It’s known that when the sea is above the level of the centreboard on dinghies one has to stuff the centreboard case with whatever is to hand in order to effectively bail. That can be the sailbag, a jumper, anything to stop the upwelling of water. The centreboard gasket seal is rarely good enough to stop the upwelling of water. 

        The polystyrene or sealed floatation within a hull (not a buoyancy tank, but a sealed compartment within the buoyancy tank, or polystyrene blocks within the buoyancy tank) will only guarantee that the dinghy won’t actually completely sink.

        How much water comes into the hull at the point of righting a dinghy depends on many factors, including the buoyancy location in the hull, the wind, how much you are weighing the hull down, how much is already in it and so on. If you have a crew (I know you didn’t) they can sometimes do a very effective job of keeping water out of the boat by acting as a dam just as the mast rises, and they are rolled into the boat leaving the water outside.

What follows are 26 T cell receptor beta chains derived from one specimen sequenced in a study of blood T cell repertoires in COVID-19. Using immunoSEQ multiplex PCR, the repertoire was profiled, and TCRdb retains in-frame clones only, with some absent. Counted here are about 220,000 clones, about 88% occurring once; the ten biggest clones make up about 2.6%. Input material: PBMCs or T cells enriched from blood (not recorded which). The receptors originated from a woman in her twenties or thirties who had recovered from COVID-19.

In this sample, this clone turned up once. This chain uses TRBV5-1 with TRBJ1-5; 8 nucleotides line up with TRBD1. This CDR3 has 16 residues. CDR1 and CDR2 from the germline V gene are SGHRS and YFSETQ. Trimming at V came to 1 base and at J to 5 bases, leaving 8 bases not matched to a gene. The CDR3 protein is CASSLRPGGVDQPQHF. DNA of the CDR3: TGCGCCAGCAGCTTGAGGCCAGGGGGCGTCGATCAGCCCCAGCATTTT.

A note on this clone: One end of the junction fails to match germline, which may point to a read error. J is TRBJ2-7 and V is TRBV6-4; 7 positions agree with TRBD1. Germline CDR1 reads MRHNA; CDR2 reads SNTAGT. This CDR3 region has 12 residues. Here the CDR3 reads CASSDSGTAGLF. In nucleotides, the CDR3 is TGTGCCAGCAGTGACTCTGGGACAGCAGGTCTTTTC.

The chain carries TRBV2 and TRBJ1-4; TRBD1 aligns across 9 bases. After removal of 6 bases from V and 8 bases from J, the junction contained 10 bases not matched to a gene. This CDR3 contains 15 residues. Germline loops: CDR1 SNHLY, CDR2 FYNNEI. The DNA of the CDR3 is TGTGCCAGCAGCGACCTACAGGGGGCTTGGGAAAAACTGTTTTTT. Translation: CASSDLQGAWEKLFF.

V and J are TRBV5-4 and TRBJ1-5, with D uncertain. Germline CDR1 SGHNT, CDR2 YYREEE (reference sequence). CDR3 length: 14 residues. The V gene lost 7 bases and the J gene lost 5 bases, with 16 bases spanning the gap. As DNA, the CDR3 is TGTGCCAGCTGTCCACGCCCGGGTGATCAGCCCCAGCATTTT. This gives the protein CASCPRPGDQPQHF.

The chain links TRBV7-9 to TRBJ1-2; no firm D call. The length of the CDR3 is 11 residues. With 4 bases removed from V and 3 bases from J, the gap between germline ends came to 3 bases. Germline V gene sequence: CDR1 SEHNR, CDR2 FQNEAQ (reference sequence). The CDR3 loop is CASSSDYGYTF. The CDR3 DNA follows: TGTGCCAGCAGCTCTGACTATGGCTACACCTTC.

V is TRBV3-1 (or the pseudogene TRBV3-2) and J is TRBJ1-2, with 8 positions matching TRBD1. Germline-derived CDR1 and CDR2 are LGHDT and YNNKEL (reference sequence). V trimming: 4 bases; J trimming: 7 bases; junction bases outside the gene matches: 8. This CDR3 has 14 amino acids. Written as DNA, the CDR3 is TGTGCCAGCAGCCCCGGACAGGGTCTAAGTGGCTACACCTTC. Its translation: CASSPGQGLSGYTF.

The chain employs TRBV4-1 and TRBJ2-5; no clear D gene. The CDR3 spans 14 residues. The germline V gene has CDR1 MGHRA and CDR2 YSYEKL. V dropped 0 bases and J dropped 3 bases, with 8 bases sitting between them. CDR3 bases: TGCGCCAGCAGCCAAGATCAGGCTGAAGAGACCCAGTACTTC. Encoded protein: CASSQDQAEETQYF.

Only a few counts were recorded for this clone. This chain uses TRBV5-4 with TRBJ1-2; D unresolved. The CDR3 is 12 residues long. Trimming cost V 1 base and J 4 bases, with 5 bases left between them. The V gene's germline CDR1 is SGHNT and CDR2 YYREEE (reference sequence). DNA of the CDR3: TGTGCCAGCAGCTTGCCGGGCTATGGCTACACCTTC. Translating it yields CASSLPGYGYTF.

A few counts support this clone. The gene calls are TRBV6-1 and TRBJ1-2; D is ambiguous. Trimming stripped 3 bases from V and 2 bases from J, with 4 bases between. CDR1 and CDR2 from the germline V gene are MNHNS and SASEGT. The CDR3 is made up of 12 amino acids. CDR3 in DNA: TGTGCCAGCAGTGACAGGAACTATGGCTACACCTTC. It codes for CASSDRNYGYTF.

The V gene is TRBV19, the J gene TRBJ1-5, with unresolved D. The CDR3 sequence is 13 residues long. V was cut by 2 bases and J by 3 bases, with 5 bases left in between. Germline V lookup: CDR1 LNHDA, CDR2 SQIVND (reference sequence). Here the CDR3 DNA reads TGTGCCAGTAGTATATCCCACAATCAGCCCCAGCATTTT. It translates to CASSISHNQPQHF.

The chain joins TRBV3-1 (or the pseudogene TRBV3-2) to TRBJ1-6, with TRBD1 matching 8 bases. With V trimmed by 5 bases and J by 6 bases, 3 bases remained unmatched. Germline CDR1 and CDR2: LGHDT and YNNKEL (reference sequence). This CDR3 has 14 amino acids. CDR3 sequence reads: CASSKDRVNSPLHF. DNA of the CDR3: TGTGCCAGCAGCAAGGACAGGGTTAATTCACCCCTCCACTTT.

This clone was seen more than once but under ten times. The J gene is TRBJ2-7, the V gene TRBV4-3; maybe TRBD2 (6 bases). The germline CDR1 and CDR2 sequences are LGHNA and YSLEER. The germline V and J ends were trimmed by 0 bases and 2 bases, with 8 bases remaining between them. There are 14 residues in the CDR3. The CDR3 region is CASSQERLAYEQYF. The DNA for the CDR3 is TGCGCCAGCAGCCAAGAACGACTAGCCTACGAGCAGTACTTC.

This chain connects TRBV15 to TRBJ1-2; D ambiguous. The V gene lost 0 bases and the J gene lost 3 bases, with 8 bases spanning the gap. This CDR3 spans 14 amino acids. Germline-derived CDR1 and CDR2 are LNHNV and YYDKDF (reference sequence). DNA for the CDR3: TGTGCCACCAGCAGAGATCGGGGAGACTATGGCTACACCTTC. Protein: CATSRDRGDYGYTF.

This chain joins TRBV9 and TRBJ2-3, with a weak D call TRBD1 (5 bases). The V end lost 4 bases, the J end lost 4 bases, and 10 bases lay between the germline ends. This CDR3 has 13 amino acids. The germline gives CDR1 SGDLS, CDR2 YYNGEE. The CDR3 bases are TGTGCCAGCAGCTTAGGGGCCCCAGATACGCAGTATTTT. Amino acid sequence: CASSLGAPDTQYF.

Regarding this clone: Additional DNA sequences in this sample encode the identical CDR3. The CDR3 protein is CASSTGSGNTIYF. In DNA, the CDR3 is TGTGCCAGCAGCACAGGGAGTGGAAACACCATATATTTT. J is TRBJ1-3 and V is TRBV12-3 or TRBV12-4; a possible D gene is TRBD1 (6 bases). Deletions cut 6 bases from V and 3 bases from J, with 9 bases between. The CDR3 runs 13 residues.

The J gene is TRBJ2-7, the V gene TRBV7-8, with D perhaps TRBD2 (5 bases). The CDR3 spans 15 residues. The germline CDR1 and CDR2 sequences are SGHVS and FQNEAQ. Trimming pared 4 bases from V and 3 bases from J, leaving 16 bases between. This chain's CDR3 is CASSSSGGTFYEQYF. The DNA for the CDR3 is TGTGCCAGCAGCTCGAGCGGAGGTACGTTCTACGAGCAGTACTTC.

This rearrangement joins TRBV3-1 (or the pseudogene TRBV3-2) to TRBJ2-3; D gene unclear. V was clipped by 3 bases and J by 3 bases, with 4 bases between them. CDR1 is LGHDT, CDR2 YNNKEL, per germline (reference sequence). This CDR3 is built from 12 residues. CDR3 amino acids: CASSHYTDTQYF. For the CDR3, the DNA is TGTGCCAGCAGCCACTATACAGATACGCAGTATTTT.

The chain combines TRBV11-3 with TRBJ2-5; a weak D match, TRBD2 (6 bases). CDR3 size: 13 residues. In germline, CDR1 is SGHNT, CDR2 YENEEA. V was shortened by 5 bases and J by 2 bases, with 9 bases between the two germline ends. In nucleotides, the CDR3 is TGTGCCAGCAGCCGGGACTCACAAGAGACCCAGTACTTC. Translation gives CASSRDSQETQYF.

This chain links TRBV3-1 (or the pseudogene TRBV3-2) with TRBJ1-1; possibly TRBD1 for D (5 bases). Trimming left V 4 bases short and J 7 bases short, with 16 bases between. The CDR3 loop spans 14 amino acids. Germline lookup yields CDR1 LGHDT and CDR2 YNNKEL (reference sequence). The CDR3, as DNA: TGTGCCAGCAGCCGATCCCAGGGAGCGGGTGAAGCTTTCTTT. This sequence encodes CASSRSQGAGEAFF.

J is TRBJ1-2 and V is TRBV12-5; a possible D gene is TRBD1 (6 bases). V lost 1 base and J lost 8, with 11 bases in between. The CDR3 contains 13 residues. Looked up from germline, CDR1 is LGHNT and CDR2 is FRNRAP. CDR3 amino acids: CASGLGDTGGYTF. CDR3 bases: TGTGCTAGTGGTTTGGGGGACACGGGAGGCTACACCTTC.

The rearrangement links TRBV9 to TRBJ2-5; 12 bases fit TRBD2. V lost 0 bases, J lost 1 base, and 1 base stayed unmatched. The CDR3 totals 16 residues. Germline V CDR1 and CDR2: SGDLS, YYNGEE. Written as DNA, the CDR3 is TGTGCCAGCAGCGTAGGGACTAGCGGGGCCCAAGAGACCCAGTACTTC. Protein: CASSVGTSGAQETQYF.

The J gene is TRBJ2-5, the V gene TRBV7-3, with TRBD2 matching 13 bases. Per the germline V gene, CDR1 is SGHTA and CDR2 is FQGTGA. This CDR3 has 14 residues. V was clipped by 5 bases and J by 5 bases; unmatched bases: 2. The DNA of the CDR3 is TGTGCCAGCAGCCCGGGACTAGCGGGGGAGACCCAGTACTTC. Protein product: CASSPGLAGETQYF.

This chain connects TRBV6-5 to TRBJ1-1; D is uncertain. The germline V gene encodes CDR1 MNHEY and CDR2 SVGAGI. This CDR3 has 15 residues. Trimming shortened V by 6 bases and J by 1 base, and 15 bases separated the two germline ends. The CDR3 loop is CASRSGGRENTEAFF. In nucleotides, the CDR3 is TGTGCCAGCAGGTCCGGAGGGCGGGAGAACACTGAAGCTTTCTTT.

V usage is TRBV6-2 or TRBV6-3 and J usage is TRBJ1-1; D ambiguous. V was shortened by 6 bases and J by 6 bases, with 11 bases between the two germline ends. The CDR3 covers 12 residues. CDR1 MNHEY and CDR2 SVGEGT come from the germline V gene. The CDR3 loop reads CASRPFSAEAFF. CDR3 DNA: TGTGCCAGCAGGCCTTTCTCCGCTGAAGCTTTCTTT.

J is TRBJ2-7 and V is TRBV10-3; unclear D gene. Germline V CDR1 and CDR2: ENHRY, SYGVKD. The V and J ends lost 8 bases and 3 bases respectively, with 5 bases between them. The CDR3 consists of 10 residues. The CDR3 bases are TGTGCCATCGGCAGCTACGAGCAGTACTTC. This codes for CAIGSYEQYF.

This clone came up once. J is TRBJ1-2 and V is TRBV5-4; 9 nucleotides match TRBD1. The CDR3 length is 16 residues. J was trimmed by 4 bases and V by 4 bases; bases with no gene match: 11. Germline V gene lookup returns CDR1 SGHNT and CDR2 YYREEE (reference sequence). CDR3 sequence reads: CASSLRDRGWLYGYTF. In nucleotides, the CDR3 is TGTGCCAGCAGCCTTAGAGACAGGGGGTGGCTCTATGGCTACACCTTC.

(I’m sorry that I didn’t make it to camp this year - the last weekend was my only opportunity and it was not forecast windy enough for a brisk round-Hayling, so I repaired things instead).

        Yours,

        Steve.

      • sail_and_oar
        My racing Ent was dreadful in this case. The side bouyancy was marginal at best and if the crew pushed down when righting the boat it would ship a lot of water
        Message 3 of 11 , 3 Sep